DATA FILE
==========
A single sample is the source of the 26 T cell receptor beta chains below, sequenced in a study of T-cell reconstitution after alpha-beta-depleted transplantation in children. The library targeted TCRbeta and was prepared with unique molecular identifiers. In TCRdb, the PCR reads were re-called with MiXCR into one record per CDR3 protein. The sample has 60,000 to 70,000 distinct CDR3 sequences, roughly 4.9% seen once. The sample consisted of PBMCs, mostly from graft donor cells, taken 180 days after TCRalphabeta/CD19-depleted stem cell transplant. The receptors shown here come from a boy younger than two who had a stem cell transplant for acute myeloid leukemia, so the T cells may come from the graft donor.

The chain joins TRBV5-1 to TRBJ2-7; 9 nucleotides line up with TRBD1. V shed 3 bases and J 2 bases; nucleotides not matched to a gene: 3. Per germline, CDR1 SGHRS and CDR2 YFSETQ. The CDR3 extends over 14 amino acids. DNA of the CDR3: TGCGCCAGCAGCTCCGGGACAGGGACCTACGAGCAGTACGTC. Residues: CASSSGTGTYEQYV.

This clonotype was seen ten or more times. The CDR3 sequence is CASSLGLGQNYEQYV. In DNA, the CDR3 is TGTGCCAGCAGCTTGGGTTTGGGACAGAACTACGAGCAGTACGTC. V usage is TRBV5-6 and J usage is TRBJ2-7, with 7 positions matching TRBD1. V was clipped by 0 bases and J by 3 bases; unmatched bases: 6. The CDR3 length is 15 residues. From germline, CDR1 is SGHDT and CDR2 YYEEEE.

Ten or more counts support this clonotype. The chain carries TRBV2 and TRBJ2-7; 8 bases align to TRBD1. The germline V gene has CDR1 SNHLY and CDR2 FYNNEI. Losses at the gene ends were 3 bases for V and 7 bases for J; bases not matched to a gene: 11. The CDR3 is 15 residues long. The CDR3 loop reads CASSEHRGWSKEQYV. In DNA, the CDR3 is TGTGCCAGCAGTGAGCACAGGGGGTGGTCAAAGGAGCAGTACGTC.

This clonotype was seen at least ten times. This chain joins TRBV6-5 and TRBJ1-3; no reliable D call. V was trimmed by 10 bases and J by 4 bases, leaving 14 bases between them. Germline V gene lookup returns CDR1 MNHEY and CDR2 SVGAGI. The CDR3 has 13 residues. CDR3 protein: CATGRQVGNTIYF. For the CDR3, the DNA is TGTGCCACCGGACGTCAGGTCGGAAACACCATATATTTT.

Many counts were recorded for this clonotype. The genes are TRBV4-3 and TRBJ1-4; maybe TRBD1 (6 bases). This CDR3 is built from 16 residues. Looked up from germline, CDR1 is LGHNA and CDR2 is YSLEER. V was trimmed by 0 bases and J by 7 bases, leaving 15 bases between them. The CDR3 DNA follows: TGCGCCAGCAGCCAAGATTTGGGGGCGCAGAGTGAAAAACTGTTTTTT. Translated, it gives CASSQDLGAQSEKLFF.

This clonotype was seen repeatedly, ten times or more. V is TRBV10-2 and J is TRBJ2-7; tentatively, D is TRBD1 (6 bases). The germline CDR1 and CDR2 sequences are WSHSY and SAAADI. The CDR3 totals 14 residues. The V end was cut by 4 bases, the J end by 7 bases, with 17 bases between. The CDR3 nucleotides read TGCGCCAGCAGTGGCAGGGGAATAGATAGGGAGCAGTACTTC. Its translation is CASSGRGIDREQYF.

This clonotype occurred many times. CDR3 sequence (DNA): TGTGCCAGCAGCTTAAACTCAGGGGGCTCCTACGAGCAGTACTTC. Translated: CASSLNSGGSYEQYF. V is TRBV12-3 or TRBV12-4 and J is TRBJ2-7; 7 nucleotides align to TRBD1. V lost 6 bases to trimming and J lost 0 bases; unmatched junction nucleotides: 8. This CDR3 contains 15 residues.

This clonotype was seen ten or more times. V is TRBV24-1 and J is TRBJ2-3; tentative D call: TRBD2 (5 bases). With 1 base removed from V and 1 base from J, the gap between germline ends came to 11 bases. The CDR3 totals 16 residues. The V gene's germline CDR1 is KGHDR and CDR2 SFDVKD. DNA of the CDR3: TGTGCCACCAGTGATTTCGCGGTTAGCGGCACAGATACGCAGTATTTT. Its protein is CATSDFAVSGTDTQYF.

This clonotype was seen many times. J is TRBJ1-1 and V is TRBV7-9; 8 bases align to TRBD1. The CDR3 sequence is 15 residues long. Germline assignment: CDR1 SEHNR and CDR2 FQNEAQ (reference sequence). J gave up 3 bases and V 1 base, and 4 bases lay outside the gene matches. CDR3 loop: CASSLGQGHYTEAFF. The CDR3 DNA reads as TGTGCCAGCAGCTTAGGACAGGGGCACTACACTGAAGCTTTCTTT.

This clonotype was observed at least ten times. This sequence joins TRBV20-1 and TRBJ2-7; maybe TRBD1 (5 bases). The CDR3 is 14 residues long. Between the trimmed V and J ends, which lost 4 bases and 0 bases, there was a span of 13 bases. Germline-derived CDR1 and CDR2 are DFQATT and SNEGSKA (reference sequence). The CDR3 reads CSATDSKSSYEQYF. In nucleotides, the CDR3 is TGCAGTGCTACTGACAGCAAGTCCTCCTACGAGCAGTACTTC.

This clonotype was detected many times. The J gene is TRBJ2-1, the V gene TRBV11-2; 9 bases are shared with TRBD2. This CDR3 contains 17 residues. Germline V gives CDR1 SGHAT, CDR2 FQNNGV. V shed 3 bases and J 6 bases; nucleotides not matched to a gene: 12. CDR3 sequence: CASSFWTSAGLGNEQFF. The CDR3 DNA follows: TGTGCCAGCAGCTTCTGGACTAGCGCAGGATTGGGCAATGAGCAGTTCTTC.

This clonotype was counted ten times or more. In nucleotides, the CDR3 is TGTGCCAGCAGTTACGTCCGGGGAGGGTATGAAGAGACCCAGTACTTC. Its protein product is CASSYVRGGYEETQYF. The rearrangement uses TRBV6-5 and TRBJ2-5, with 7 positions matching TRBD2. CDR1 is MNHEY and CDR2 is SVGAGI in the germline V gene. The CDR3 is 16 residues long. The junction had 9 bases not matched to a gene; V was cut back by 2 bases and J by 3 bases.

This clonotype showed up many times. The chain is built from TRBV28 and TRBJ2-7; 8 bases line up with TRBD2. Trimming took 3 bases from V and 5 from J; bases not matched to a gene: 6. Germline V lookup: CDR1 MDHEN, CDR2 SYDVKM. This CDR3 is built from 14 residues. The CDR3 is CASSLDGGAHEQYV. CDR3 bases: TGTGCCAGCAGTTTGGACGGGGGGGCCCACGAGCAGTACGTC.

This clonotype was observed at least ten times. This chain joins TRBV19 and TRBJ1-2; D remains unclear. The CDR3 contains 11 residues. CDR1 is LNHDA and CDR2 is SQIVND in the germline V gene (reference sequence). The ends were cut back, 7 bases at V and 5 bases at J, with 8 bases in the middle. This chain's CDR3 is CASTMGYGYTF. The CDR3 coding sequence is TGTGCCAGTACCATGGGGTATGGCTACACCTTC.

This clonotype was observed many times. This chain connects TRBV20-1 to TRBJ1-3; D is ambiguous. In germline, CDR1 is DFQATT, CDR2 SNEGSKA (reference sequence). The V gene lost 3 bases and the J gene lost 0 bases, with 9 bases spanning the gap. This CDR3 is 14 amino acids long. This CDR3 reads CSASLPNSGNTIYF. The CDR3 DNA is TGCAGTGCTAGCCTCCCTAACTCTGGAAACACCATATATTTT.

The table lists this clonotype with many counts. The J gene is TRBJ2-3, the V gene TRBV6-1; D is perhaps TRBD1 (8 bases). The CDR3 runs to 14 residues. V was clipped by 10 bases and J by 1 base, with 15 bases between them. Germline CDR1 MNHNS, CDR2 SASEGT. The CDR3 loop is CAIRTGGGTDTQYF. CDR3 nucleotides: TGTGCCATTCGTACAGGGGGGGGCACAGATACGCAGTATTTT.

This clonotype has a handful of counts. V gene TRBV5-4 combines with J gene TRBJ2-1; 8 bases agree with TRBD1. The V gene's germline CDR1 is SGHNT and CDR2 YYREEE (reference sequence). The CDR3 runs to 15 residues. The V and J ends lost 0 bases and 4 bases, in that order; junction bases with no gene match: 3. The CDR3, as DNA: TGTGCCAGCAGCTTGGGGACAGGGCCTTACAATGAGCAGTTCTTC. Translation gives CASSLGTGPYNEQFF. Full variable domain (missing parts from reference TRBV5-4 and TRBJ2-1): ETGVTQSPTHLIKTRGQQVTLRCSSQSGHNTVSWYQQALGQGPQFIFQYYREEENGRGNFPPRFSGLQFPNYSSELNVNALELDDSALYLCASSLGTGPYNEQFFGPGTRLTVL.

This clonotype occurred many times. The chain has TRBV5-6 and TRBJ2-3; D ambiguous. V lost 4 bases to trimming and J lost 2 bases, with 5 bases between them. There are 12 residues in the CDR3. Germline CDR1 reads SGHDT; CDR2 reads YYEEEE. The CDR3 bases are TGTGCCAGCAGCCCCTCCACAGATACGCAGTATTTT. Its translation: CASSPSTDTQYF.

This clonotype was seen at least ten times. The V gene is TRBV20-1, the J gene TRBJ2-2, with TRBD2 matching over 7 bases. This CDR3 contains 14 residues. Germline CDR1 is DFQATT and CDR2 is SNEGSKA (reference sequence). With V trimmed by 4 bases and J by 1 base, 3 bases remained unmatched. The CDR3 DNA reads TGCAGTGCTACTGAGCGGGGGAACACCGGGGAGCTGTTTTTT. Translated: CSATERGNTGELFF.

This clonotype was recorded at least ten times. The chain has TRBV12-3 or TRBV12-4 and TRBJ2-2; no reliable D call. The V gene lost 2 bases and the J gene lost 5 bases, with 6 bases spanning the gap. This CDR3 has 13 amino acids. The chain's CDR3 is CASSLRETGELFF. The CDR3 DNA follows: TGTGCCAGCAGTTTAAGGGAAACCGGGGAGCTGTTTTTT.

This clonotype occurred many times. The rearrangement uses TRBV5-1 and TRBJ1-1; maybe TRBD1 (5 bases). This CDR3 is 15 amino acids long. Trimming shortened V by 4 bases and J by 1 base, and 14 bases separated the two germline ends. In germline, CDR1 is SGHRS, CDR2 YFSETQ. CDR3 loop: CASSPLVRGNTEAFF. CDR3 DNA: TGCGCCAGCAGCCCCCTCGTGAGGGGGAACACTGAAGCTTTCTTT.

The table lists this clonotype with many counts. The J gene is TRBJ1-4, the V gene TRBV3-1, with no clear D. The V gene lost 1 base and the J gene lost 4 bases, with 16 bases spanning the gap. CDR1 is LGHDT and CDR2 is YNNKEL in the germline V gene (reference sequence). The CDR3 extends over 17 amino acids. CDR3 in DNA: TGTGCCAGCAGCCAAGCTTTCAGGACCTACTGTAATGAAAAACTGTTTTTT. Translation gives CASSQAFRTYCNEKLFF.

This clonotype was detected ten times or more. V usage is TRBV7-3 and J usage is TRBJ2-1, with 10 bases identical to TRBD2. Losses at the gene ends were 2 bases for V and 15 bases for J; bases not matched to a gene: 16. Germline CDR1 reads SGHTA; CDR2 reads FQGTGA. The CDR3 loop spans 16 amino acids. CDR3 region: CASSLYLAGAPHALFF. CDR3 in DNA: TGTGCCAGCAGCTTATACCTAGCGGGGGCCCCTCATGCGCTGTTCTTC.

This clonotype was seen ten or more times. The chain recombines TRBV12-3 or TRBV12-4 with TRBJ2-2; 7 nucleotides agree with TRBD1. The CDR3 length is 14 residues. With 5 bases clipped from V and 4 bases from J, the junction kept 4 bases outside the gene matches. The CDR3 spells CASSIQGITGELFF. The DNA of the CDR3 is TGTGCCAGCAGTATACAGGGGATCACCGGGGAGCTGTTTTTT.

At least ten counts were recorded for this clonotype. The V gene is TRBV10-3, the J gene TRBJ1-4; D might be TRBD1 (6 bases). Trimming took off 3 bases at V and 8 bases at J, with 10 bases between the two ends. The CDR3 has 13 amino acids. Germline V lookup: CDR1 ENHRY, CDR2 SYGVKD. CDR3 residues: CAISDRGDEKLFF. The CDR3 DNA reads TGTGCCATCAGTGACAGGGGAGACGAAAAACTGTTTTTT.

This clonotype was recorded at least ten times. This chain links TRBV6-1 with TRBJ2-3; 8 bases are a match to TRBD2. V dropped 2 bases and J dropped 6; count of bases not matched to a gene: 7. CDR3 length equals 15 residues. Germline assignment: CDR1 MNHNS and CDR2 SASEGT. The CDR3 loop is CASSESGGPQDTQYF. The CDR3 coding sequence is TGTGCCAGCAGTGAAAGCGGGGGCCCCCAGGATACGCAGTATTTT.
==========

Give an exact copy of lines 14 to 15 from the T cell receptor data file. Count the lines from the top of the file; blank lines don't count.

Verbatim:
This clonotype showed up many times. The chain is built from TRBV28 and TRBJ2-7; 8 bases line up with TRBD2. Trimming took 3 bases from V and 5 from J; bases not matched to a gene: 6. Germline V lookup: CDR1 MDHEN, CDR2 SYDVKM. This CDR3 is built from 14 residues. The CDR3 is CASSLDGGAHEQYV. CDR3 bases: TGTGCCAGCAGTTTGGACGGGGGGGCCCACGAGCAGTACGTC.

This clonotype was observed at least ten times. This chain joins TRBV19 and TRBJ1-2; D remains unclear. The CDR3 contains 11 residues. CDR1 is LNHDA and CDR2 is SQIVND in the germline V gene (reference sequence). The ends were cut back, 7 bases at V and 5 bases at J, with 8 bases in the middle. This chain's CDR3 is CASTMGYGYTF. The CDR3 coding sequence is TGTGCCAGTACCATGGGGTATGGCTACACCTTC.